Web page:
SWP campaign offers program working people can use to fight

By Brian Williams
August 21, 2023
Joanne Kuniansky, right, SWP candidate for New Jersey State Senate, joined in solidarity with striking nurses, members of USW Local 4-200, at Robert Wood Johnson University Hospital in New Brunswick, Aug. 6. From left, picket captain Nancy Lipschutz and nurse Patrick Miller.
Militant/Janet PostJoanne Kuniansky, right, SWP candidate for New Jersey State Senate, joined in solidarity with striking nurses, members of USW Local 4-200, at Robert Wood Johnson University Hospital in New Brunswick, Aug. 6. From left, picket captain Nancy Lipschutz and nurse Patrick Miller.

Socialist Workers Party candidates and campaign supporters are presenting a political program and demands that point a road forward to defend the interests of working people, and advancing the need for solidarity with unionists fighting attacks by the bosses — from longshoremen in Canada to locomotive builders in Erie, Pennsylvania.

They are joining strike picket lines, organizing solidarity with working-class struggles, going door to door in cities and the countryside to talk to fellow workers and introduce them to the Militant, and participating in a wide variety of protests, including actions in defense of Ukraine independence in face of Moscow’s aggression. Members of the Communist Leagues in Australia, Canada and the United Kingdom are doing the same.

In Los Angeles, Socialist Workers Party members and supporters of the campaign of Laura Garza for U.S. Senate from California have been participating in a wide range of labor actions, from practice pickets at UPS before the Teamsters’ contract expired, to rallies and picket lines of hotel workers on strike. “Over three days we sold eight subscriptions and 20 books to Teamsters at UPS,” SWP leader Norton Sandler told the Militant. 

UPS workers get the ‘Militant’

Sandler and SWP member Ellie García spoke to workers Aug. 6 going into a Teamsters local union meeting for UPS workers so they could learn more about the details of the tentative contract. Sandler and García set up a table with books by leaders of the SWP and other revolutionaries and stayed around for several hours talking to workers as they came out of the meeting. At that one meeting five UPS workers bought subscriptions and 17 books.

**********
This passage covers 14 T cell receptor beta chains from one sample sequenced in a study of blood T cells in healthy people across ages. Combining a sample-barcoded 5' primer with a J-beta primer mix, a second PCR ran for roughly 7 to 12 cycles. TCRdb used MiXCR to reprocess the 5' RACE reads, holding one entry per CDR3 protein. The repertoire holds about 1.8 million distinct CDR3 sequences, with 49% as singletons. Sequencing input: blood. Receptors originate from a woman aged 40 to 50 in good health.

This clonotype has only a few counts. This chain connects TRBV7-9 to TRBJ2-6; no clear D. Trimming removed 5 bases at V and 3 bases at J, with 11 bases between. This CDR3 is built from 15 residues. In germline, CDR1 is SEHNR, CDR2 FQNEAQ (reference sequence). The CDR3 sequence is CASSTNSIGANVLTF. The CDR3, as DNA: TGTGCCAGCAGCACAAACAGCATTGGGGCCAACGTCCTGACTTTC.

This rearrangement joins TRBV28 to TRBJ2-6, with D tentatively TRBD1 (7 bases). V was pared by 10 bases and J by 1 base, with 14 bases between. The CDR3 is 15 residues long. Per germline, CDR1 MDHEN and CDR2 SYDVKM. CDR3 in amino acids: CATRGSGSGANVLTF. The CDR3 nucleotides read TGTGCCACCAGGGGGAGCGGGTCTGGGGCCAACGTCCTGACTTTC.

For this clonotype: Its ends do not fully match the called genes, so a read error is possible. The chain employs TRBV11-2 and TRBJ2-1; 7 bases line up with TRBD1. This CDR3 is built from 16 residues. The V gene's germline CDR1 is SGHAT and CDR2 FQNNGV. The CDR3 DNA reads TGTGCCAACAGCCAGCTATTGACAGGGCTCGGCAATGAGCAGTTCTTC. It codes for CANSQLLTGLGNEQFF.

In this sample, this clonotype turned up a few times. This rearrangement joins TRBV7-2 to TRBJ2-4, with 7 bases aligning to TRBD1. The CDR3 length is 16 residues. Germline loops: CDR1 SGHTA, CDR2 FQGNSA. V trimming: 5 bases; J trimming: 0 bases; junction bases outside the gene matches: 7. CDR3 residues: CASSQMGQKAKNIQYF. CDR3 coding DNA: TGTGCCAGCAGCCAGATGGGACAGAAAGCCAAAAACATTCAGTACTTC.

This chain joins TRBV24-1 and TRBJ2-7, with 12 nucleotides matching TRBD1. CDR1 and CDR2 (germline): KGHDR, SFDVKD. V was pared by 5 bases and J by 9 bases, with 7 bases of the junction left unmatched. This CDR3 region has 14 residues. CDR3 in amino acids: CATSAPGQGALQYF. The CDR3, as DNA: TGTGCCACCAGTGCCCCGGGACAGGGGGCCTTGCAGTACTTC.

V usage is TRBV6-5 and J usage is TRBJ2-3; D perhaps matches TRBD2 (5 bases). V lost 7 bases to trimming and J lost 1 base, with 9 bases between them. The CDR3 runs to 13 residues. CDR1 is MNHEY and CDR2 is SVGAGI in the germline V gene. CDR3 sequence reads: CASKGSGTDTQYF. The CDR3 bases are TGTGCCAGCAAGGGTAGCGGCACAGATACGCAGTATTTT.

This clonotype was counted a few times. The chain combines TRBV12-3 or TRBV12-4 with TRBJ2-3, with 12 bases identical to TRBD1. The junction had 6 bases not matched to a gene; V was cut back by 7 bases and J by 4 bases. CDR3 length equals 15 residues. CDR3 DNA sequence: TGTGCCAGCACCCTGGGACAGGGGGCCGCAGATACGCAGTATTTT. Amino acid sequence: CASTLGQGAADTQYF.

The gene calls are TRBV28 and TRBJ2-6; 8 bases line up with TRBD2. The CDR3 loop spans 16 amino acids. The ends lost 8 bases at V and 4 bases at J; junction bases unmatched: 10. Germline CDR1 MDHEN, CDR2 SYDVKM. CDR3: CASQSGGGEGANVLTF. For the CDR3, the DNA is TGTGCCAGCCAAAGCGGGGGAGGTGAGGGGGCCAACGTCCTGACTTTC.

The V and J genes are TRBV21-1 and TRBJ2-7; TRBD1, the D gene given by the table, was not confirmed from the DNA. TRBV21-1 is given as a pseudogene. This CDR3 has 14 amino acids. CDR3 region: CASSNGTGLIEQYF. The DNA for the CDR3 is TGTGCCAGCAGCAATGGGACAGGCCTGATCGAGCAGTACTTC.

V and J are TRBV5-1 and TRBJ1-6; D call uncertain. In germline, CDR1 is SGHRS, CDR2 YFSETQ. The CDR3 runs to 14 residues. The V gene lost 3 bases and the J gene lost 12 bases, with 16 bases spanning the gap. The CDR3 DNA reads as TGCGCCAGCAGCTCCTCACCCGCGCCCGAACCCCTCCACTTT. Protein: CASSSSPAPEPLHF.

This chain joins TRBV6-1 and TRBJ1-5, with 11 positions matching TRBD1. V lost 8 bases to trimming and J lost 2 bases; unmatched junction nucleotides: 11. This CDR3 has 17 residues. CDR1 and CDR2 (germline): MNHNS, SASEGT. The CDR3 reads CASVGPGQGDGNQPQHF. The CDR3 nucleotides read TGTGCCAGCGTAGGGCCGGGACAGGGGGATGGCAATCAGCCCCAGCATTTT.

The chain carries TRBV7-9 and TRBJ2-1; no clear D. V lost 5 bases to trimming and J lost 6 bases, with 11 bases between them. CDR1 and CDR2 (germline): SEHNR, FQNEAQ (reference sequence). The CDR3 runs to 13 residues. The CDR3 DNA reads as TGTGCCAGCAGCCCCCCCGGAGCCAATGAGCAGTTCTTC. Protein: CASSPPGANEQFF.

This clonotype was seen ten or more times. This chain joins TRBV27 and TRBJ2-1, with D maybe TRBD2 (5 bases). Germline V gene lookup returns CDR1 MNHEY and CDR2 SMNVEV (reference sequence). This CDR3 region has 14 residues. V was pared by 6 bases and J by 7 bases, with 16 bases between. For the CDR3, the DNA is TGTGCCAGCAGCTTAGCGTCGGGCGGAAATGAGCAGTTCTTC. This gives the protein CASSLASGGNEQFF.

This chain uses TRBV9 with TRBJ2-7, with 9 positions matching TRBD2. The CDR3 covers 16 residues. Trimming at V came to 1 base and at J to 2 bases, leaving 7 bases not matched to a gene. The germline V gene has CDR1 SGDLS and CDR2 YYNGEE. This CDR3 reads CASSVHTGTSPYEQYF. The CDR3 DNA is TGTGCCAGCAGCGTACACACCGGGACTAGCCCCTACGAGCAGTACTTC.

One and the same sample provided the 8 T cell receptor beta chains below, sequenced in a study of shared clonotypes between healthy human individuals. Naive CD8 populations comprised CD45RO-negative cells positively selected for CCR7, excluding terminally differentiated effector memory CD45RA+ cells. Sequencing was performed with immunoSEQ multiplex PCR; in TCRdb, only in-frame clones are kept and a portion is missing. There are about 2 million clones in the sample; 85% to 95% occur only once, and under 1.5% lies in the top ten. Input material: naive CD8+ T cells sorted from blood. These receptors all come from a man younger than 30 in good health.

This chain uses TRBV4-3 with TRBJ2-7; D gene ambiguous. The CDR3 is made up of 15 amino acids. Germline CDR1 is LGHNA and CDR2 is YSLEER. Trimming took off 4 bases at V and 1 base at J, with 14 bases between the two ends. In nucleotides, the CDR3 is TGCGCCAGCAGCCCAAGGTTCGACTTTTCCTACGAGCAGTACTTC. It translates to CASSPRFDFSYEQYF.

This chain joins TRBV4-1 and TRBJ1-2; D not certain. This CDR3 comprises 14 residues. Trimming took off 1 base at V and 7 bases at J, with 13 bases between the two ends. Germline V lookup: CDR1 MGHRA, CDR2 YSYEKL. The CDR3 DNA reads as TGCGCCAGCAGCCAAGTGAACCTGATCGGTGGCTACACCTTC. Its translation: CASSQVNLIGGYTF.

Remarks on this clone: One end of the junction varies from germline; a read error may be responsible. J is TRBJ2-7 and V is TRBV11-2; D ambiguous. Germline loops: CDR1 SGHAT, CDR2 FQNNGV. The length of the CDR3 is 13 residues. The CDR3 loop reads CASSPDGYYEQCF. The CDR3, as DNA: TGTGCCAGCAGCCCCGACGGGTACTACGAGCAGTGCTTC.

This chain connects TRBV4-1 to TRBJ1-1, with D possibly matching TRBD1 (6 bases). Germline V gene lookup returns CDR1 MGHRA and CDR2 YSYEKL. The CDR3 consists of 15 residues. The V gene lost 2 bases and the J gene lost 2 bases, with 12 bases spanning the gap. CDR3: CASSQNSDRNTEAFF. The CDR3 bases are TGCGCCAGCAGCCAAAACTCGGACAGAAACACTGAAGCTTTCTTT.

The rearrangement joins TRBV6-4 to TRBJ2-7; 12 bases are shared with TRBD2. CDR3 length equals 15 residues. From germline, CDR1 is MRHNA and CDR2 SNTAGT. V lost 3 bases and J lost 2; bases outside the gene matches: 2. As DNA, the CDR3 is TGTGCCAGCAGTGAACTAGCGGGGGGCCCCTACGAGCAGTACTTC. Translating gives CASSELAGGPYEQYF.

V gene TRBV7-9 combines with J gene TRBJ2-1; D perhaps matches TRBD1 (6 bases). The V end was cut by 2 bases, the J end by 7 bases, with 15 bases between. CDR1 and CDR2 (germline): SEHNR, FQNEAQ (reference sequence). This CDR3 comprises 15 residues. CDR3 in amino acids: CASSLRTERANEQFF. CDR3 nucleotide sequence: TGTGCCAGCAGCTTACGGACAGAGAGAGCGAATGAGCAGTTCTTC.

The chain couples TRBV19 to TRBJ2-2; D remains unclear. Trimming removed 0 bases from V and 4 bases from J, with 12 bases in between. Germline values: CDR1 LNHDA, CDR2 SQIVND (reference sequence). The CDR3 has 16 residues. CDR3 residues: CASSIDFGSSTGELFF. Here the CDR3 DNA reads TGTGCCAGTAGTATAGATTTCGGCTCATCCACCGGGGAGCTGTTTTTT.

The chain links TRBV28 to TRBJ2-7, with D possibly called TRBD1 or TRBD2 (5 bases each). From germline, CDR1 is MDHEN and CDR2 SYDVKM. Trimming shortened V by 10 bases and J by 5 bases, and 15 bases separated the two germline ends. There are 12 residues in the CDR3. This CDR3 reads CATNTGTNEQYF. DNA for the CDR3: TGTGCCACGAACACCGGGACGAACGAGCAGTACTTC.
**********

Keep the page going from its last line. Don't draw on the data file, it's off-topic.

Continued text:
“The key was that we had participated in four of the practice picket lines in the area the union organized ahead of a possible strike,” said Sandler. 

“When we went to the practice picket lines, we would get there early. Party members would introduce ourselves as unionists and retired unionist supporters and let them know ‘We’re with you guys,’” García added. “We’d show the Militant  and ask them about conditions they faced on the job.”

“By the time of the union contract meetings, many workers already knew us,” García said. “They saw us as part of their fight. It’s not just the books and the Militant, it’s getting to know people and building relations with them.”

“That’s how we learned about the contract discussion meetings,” Sandler said. “Two workers texted us to let us know the details.”

“We’ve sold a slew of Teamster Rebellion  especially, but also Teamster Power  and Teamster Politics, books by Farrell Dobbs,” Sandler said. Dobbs was the central leader of the Teamsters union in Minnesota and a leader of what became the Socialist Workers Party at the time. “UPS workers want to know their history,” Sandler said, so they can strengthen the union. The four volumes by Dobbs, including Teamster Bureaucracy, describe lessons of the class-struggle leadership of the strikes and organizing drives that transformed the Teamsters union in much of the Midwest in the 1930s into a fighting social movement. 

Also sold were copies of The Low Point of Labor Resistance Is Behind Us: The Socialist Workers Party Looks Forward, by SWP leaders Jack Barnes, Mary-Alice Waters and Steve Clark, and Malcolm X, Black Liberation and the Road to Workers Power, by Barnes.